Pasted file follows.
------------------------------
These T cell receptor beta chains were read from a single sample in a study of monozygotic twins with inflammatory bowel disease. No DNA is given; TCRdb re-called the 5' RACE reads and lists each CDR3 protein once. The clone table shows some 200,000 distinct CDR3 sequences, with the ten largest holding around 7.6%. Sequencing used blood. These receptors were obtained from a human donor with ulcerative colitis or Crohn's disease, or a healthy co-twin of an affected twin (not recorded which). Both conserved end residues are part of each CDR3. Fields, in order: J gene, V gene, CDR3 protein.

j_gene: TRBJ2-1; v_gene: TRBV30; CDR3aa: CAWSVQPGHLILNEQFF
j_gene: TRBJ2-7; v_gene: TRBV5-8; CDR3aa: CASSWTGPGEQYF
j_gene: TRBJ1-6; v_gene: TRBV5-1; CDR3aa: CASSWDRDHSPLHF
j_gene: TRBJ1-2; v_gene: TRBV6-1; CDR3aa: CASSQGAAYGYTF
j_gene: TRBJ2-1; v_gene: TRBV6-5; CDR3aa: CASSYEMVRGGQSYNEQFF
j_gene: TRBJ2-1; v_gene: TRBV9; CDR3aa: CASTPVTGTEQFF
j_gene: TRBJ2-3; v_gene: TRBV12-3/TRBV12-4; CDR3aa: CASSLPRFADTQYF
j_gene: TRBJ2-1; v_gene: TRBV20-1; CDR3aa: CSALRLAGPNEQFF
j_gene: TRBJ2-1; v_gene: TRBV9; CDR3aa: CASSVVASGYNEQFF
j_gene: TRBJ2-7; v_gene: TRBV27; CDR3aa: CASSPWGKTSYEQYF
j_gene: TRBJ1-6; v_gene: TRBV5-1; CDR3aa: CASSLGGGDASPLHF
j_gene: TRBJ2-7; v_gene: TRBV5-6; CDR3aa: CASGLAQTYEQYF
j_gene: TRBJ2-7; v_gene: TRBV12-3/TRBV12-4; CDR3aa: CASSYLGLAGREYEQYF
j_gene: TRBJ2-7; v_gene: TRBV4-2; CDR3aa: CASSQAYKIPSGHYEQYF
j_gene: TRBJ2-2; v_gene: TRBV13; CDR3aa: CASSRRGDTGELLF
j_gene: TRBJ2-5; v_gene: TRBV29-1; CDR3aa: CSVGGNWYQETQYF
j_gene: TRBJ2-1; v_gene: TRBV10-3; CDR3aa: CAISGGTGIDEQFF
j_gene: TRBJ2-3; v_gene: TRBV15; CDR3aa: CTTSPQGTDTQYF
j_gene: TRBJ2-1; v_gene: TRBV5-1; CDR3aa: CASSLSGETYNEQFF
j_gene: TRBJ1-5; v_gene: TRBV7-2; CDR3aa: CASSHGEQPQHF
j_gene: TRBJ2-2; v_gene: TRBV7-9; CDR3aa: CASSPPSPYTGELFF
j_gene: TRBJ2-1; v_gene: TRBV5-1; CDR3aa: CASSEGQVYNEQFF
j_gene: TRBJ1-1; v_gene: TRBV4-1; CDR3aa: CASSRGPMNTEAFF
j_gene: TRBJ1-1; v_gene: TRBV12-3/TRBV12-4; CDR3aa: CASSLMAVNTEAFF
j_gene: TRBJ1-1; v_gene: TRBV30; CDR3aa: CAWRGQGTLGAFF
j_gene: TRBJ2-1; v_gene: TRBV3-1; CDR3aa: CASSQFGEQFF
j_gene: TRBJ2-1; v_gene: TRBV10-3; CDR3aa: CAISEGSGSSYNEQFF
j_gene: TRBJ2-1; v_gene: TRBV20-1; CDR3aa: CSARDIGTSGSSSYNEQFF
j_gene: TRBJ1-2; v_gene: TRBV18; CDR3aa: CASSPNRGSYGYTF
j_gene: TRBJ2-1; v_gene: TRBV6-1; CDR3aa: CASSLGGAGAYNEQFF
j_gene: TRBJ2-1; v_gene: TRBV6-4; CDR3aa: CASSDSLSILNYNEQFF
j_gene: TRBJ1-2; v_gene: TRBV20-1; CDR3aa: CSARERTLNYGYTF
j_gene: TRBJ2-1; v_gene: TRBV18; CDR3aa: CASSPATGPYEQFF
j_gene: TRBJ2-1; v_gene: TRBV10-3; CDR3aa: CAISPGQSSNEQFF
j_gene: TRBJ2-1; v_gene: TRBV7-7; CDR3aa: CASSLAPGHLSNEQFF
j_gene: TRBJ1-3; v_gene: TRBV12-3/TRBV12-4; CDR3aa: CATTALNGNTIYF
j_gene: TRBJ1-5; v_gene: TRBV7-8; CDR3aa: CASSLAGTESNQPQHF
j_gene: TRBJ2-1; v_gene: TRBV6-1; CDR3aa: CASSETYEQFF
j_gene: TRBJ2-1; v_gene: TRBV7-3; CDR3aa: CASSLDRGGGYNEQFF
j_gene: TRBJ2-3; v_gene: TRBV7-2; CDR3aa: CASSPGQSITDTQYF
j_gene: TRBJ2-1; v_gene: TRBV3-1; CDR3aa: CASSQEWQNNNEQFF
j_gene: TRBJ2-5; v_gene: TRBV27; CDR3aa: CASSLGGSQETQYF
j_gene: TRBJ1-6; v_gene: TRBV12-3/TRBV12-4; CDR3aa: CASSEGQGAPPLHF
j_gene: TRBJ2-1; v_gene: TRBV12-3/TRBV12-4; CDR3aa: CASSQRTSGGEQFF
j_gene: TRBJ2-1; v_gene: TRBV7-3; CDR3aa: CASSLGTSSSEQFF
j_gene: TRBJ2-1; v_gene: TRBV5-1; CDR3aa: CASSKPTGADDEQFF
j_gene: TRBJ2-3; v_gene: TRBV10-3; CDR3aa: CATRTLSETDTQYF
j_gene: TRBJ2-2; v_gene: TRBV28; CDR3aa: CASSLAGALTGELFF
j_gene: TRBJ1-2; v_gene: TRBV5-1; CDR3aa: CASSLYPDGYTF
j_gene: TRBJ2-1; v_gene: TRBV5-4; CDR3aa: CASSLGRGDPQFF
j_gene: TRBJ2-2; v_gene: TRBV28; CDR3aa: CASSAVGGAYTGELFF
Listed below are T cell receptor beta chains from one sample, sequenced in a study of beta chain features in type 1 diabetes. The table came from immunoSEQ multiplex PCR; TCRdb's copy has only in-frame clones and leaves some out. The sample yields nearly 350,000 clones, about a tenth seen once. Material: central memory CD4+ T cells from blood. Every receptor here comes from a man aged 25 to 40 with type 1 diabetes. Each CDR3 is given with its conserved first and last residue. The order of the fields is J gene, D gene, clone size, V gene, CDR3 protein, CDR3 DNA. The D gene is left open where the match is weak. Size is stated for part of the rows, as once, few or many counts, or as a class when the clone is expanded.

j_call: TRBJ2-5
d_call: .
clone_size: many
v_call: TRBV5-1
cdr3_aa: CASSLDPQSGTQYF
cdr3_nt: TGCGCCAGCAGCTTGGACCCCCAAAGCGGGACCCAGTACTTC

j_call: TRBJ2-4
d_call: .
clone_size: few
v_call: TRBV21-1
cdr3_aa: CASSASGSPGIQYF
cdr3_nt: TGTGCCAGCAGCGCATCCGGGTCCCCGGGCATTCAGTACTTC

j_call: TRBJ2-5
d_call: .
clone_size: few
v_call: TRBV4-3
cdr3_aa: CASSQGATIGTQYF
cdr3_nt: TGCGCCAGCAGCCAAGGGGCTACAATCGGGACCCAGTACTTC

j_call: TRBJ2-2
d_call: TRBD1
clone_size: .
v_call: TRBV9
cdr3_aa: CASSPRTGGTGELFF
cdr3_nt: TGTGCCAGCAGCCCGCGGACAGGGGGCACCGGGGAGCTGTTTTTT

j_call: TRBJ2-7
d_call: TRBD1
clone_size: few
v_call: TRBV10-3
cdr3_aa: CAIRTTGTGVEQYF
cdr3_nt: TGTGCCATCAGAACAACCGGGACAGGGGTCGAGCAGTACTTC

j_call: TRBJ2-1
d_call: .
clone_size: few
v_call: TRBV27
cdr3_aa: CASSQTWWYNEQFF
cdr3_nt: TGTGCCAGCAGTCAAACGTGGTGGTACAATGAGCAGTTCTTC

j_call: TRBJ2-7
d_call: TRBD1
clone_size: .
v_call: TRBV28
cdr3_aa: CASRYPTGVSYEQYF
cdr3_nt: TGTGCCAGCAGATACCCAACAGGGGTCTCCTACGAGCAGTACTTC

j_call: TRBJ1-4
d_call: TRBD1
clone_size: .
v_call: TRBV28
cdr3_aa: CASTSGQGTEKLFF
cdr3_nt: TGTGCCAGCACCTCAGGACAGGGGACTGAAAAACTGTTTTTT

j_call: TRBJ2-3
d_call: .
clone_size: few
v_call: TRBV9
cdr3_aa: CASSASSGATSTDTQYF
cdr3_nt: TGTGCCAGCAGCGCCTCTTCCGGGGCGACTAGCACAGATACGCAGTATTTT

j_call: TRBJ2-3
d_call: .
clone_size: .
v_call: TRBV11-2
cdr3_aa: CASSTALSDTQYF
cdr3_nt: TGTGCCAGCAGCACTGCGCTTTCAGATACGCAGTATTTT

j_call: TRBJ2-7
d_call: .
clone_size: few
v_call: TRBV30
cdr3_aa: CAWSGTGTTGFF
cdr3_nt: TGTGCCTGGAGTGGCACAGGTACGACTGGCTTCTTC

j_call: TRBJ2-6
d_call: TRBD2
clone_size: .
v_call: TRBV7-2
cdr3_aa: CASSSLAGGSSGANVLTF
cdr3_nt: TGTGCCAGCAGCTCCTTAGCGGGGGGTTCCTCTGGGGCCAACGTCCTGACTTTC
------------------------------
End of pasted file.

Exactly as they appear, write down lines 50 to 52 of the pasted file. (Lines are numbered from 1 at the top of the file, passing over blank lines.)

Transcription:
j_gene: TRBJ1-2; v_gene: TRBV5-1; CDR3aa: CASSLYPDGYTF
j_gene: TRBJ2-1; v_gene: TRBV5-4; CDR3aa: CASSLGRGDPQFF
j_gene: TRBJ2-2; v_gene: TRBV28; CDR3aa: CASSAVGGAYTGELFF